The role of policy in promoting women's health during pregnancy and postpartum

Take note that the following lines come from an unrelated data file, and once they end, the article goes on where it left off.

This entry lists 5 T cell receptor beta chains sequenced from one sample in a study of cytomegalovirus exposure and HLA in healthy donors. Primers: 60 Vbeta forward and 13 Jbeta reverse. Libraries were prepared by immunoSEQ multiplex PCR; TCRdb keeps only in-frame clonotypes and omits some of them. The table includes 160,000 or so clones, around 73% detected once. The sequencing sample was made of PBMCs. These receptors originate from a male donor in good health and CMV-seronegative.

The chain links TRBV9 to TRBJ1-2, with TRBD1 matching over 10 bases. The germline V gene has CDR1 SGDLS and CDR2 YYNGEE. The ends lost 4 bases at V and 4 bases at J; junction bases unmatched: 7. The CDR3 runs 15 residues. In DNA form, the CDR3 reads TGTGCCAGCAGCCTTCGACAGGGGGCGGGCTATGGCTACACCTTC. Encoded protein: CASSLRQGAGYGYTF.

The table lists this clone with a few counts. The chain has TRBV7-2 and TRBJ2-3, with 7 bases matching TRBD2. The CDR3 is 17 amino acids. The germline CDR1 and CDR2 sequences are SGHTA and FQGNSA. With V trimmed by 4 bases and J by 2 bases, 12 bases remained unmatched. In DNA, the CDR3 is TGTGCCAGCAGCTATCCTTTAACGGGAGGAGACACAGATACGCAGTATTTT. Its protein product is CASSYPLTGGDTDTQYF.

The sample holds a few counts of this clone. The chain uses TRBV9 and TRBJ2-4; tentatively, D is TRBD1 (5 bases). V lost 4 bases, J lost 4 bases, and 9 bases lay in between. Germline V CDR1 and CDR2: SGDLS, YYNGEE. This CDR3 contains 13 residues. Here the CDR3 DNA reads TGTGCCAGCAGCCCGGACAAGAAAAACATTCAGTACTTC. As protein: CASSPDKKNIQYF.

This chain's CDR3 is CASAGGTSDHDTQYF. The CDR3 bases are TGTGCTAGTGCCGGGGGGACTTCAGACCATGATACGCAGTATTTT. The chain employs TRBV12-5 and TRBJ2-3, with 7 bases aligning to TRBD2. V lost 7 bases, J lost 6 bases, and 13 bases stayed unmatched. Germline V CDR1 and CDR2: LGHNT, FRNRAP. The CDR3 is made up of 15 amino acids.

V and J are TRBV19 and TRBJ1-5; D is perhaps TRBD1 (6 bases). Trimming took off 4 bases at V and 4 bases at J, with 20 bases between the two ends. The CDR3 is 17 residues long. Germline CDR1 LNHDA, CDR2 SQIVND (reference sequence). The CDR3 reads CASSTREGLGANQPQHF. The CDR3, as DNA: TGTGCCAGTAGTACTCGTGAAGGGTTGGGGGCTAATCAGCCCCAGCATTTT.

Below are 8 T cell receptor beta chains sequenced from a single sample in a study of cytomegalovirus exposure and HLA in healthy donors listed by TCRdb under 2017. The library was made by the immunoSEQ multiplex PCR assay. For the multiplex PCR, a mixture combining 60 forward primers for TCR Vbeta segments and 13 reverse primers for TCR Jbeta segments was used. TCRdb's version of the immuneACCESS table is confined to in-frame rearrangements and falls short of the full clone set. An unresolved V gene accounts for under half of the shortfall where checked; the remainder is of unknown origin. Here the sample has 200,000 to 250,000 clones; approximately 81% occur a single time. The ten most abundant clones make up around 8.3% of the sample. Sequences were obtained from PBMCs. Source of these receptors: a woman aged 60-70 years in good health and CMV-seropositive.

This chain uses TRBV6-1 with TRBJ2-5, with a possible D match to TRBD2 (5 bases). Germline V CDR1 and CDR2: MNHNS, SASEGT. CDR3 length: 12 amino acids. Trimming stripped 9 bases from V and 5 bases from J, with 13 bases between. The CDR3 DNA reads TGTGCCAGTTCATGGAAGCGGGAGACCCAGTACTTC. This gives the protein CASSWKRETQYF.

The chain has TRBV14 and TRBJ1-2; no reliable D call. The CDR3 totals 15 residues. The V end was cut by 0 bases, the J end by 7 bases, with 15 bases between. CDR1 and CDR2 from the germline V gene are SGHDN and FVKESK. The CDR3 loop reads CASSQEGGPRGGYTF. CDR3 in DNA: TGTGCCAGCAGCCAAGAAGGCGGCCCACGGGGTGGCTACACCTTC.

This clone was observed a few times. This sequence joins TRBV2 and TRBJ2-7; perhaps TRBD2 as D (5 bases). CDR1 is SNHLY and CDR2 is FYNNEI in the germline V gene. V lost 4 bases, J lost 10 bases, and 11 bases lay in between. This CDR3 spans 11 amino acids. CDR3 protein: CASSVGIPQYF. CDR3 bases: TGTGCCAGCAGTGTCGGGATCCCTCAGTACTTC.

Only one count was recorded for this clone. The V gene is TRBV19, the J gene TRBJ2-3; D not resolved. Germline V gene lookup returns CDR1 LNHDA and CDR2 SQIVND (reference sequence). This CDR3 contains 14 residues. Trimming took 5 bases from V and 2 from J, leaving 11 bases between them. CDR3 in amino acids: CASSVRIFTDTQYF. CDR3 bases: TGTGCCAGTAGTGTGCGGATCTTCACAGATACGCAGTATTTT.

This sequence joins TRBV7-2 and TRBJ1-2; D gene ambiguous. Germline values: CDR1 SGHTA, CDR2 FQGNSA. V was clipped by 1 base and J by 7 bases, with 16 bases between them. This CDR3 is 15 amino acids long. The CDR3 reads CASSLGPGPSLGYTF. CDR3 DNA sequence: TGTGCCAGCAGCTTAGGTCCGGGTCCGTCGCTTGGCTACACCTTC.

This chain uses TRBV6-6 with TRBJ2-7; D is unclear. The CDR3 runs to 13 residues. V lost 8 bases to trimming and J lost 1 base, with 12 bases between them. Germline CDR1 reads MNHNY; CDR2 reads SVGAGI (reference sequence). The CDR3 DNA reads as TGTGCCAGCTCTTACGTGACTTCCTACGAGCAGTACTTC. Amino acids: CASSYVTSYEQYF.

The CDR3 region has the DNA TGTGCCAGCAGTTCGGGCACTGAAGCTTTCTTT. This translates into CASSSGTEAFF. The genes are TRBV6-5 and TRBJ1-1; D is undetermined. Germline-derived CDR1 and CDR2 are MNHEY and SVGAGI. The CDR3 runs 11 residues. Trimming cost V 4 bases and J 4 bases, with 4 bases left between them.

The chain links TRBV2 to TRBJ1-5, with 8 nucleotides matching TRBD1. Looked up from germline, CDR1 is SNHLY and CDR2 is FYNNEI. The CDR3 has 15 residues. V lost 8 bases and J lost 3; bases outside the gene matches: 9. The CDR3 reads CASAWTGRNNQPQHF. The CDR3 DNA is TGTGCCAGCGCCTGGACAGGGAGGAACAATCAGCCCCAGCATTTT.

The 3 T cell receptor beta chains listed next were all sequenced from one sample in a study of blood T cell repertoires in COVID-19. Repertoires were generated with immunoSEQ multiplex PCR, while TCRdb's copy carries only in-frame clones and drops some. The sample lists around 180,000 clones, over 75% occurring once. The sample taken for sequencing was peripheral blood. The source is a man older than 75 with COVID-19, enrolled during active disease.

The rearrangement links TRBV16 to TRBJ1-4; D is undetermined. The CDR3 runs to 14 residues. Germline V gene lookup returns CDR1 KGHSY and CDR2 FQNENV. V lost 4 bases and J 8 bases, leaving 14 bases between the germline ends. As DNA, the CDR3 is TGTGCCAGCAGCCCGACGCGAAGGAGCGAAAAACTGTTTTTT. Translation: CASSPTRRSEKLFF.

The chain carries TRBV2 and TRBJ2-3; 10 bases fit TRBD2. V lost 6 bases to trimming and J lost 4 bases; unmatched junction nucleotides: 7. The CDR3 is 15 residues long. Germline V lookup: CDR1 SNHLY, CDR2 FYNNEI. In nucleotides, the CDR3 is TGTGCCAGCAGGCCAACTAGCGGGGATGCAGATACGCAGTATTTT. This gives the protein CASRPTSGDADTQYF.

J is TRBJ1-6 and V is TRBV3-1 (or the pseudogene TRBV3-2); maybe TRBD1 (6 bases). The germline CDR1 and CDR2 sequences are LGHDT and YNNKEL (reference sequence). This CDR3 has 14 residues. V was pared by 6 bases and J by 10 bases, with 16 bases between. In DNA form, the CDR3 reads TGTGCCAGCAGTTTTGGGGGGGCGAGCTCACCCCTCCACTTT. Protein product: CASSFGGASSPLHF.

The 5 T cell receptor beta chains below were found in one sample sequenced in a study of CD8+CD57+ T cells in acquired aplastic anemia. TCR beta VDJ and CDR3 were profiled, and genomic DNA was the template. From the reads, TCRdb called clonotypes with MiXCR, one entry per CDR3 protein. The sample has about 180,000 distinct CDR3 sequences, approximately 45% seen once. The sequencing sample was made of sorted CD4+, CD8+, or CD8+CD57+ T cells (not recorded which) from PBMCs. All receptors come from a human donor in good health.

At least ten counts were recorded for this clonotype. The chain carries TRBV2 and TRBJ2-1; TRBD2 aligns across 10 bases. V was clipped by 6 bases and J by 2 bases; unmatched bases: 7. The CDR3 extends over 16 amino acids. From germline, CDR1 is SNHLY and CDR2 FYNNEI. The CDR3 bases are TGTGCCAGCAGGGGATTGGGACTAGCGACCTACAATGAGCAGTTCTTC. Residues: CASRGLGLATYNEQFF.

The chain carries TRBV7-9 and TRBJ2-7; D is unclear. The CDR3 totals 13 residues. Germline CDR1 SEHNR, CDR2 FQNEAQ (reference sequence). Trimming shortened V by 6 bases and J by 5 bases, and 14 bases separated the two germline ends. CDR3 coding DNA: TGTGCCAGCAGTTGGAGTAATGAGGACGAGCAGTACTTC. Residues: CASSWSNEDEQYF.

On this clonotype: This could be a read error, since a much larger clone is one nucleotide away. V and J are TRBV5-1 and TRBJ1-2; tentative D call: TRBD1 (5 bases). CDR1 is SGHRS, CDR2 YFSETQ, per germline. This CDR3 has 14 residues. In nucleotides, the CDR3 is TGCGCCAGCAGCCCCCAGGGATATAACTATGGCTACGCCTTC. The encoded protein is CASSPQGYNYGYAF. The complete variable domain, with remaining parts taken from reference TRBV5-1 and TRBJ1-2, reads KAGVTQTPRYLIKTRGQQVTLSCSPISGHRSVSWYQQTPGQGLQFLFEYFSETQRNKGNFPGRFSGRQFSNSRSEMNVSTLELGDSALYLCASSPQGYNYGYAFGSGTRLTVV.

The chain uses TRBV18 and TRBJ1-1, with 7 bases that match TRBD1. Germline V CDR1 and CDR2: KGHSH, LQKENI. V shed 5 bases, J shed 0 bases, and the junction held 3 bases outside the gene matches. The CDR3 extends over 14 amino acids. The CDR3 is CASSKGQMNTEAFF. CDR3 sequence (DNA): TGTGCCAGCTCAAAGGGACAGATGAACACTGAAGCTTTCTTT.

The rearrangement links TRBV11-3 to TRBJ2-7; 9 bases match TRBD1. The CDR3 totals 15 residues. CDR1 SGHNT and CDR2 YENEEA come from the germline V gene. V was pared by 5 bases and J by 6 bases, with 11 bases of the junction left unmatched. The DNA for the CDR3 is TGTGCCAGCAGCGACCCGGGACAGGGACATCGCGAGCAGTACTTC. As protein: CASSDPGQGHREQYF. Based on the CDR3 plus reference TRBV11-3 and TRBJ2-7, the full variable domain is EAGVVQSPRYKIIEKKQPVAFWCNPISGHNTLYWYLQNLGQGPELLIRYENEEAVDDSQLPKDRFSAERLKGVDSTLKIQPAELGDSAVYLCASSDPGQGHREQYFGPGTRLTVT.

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This dissertation research, presented in three manuscripts, uses a variety of quantitative methods to inform the role that policy can play to promote healthy behaviors to improve women’s health during and after pregnancy. The first manuscript assessed whether states’ adoption of an optional Medicaid enrollment policy known as the “Unborn Child” (UC) option was associated with an increase in prenatal insurance coverage or the receipt of adequate prenatal care. Adoption of the policy was associated with a 12 percentage-point increase in Medicaid enrollment during pregnancy, but was not significantly associated with an increased receipt of adequate prenatal care. The second manuscript took advantage of a natural experiment based on state variation in the timing of adoption of optional Medicaid enrollment policies to study the policies’ effects on prenatal cigarette smoking cessation and adverse birth outcomes. Presumptive eligibility, an optional enrollment policy that permits states to presume a pregnant woman to be eligible while her application is pending, led to a 7.7 percentage-point increase in prenatal smoking cessation. However, optional enrollment policies did not significantly affect adverse birth outcomes. The third manuscript employed propensity score matching methods to estimate the effect of breastfeeding on maternal weight loss in the 12 months postpartum. Exclusive breastfeeding for at least 3 months resulted in an increased weight loss of 3.2 pounds at 12 months postpartum; and led to a 6 percentage-point increase in the probability of returning to pre-pregnancy weight or body mass index category.